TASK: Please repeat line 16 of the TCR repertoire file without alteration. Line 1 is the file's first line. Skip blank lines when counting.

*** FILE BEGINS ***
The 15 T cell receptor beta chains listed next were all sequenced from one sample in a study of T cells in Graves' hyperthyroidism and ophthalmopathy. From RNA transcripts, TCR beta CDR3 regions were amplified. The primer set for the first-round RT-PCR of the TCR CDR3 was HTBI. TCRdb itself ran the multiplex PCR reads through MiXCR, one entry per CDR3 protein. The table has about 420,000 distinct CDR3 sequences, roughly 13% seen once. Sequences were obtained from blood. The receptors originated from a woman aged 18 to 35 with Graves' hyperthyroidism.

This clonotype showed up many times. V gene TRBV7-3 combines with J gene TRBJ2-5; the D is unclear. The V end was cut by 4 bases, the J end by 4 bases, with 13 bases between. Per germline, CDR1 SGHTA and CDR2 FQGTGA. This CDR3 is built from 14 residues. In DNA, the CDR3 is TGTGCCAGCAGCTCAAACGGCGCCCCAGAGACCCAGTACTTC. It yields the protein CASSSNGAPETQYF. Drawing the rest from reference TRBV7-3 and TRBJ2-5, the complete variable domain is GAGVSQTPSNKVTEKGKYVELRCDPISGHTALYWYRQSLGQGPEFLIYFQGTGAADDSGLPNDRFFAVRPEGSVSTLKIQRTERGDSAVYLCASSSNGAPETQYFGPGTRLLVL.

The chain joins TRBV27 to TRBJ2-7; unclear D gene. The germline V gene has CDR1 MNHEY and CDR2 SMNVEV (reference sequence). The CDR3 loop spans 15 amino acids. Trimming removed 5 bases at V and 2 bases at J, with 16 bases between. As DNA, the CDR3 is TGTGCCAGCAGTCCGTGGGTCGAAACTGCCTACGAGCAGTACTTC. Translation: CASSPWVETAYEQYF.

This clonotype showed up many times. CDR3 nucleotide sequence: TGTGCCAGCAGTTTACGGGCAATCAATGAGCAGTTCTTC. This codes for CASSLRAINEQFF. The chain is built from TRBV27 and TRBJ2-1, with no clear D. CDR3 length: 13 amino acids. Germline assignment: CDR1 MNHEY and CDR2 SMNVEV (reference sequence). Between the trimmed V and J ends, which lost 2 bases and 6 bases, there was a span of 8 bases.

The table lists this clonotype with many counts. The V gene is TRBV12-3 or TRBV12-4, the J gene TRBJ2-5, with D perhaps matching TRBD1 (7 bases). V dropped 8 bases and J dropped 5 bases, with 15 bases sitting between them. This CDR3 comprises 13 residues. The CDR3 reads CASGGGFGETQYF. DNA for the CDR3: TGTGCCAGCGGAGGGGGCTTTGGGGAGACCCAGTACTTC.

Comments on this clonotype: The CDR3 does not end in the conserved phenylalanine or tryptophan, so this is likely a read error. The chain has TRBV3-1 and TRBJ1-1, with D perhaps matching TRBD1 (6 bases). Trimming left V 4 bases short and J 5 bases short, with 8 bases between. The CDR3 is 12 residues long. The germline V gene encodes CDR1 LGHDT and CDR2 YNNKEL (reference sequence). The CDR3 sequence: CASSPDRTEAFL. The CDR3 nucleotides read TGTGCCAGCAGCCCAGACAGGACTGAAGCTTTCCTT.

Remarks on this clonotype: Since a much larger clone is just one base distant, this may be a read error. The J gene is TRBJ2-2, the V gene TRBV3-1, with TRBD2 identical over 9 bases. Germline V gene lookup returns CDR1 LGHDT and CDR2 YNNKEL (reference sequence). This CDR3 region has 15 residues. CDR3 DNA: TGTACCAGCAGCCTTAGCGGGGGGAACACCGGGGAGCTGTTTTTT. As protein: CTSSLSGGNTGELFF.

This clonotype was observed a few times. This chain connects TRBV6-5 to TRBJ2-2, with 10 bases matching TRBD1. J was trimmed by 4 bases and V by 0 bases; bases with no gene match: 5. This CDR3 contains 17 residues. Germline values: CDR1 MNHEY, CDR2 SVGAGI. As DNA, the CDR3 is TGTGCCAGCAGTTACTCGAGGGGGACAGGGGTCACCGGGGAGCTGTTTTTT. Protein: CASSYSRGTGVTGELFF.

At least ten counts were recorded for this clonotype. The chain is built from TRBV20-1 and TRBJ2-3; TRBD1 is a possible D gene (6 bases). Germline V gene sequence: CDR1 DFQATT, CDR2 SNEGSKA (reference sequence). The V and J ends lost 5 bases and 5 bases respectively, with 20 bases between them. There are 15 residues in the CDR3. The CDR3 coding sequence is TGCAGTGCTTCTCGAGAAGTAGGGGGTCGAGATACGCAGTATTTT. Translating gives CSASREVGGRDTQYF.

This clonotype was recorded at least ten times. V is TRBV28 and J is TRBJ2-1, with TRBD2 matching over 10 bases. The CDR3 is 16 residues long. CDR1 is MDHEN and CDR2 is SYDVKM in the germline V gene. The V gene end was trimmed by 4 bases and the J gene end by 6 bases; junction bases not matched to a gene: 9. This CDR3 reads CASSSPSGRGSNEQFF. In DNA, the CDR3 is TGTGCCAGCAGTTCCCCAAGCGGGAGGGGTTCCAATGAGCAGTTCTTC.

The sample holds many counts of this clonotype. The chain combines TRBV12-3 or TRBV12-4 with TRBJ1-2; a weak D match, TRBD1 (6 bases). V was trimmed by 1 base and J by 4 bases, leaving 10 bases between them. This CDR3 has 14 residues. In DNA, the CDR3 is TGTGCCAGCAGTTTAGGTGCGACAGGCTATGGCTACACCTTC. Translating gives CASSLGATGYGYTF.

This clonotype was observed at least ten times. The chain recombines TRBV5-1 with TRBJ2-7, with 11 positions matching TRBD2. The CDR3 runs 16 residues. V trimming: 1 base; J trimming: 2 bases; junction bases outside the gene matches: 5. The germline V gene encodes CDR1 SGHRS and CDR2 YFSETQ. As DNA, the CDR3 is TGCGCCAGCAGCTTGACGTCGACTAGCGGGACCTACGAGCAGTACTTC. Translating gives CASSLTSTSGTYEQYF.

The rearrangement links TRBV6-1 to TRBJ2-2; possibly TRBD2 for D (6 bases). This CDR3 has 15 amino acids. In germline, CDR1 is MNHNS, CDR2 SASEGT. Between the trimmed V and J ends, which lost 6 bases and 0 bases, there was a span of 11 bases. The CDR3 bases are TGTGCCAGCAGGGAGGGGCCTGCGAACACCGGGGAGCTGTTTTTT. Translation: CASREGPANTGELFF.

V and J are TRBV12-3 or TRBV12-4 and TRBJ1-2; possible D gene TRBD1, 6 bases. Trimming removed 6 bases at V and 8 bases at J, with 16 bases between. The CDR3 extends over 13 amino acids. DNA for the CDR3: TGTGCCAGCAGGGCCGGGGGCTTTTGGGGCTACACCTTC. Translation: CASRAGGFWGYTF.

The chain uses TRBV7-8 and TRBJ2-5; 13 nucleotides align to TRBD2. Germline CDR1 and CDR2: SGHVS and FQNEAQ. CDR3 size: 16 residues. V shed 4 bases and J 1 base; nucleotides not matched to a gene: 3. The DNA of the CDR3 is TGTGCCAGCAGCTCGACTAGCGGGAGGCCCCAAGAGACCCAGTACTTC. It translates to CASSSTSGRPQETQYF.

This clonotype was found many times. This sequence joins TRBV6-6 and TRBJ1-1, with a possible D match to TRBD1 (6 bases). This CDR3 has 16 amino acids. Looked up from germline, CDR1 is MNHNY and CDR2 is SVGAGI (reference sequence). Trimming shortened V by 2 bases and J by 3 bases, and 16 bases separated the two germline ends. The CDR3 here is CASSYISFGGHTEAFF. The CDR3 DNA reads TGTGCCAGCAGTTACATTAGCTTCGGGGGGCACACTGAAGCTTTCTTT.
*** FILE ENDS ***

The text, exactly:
This clonotype was found many times. This sequence joins TRBV6-6 and TRBJ1-1, with a possible D match to TRBD1 (6 bases). This CDR3 has 16 amino acids. Looked up from germline, CDR1 is MNHNY and CDR2 is SVGAGI (reference sequence). Trimming shortened V by 2 bases and J by 3 bases, and 16 bases separated the two germline ends. The CDR3 here is CASSYISFGGHTEAFF. The CDR3 DNA reads TGTGCCAGCAGTTACATTAGCTTCGGGGGGCACACTGAAGCTTTCTTT.